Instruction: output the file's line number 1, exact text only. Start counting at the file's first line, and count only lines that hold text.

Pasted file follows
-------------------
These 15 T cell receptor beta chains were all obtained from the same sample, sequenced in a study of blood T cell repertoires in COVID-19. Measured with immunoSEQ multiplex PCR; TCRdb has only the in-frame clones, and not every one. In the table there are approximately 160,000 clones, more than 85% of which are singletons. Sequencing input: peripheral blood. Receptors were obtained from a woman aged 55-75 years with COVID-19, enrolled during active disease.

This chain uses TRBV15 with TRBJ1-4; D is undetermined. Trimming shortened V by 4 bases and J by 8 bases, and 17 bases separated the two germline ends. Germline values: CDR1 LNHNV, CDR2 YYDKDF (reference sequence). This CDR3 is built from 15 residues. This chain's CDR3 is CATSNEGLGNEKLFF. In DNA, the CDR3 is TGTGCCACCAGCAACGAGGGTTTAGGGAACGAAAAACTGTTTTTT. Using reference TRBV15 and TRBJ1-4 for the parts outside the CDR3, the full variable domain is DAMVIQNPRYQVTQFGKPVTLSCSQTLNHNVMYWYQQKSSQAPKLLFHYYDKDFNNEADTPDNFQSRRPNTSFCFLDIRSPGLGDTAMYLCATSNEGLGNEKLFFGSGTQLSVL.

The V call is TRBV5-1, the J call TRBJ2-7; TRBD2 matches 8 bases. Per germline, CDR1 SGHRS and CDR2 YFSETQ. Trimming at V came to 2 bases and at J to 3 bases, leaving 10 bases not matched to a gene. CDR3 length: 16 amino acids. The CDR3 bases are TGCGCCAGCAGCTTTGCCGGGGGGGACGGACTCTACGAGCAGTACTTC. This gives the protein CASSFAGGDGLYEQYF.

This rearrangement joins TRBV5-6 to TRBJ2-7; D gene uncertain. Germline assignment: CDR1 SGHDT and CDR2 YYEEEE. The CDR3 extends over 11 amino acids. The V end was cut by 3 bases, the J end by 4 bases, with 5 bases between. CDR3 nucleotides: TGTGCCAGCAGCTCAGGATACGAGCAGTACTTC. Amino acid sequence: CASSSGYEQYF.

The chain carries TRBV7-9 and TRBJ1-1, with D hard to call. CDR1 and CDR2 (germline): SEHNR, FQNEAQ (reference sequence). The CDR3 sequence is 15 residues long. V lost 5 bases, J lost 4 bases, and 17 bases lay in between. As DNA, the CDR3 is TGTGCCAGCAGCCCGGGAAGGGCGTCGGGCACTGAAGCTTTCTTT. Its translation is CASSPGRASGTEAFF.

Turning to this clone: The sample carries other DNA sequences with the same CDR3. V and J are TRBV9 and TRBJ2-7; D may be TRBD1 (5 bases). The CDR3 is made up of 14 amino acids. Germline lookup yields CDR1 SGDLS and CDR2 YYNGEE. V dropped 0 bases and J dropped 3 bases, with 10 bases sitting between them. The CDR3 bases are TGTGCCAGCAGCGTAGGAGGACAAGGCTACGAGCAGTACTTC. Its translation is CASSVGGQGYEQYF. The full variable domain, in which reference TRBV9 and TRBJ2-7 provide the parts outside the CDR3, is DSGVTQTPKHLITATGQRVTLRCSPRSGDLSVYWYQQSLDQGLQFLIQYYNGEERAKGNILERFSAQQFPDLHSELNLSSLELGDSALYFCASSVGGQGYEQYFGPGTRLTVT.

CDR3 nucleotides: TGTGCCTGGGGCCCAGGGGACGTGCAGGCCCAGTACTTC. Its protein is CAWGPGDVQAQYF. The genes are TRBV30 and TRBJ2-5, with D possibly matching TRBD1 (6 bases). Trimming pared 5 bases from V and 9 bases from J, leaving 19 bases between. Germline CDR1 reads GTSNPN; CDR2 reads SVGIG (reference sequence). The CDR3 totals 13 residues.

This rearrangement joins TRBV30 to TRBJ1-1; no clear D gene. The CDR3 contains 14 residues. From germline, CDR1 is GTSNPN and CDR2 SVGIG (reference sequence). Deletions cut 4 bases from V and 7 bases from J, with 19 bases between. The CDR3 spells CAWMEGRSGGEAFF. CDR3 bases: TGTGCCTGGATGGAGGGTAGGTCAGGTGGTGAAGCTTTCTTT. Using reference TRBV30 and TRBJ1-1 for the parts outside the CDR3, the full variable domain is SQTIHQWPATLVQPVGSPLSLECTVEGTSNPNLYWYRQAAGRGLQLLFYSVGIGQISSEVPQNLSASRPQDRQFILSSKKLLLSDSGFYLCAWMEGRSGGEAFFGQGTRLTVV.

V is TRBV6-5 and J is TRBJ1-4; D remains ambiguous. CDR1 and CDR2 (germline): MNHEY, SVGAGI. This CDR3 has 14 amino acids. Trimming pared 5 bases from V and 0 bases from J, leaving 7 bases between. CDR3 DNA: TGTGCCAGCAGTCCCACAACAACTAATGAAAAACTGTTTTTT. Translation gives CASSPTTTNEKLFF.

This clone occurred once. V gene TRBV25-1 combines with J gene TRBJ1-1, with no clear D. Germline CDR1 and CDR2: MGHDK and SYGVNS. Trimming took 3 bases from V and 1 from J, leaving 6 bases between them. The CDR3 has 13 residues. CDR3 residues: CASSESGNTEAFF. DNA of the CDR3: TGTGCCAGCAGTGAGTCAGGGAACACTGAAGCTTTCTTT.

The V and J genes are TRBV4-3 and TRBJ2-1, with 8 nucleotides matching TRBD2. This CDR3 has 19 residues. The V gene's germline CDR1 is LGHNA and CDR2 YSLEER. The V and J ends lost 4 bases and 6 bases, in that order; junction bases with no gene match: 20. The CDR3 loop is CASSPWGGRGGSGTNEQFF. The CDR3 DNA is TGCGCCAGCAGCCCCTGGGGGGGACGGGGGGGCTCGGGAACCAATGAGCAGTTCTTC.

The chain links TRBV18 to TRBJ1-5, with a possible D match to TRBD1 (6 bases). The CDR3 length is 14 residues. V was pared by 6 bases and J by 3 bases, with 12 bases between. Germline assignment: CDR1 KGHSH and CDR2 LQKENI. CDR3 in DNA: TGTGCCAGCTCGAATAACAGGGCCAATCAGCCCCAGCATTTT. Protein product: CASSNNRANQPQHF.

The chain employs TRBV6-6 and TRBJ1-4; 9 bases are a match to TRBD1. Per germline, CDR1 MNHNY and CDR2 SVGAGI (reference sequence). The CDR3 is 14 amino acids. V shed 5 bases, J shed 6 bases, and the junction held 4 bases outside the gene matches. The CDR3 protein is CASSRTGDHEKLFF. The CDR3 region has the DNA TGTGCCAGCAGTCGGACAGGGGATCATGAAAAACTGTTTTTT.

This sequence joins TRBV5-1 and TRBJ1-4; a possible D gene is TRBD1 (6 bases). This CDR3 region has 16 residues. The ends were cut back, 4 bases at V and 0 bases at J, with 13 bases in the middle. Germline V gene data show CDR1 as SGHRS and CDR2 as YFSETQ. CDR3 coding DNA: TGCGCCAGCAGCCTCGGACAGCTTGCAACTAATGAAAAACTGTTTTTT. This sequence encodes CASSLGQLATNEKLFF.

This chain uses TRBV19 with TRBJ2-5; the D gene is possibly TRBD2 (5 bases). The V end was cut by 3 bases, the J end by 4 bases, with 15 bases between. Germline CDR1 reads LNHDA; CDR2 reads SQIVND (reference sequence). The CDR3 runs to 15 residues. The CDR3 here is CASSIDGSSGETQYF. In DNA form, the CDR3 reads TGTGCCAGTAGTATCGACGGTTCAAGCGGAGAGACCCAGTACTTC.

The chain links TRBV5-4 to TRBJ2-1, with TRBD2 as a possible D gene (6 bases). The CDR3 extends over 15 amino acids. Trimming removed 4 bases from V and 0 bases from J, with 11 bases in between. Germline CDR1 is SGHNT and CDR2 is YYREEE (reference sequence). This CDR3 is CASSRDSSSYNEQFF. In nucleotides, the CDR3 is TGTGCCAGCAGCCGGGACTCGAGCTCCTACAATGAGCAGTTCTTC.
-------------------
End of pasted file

These 15 T cell receptor beta chains were all obtained from the same sample, sequenced in a study of blood T cell repertoires in COVID-19. Measured with immunoSEQ multiplex PCR; TCRdb has only the in-frame clones, and not every one. In the table there are approximately 160,000 clones, more than 85% of which are singletons. Sequencing input: peripheral blood. Receptors were obtained from a woman aged 55-75 years with COVID-19, enrolled during active disease.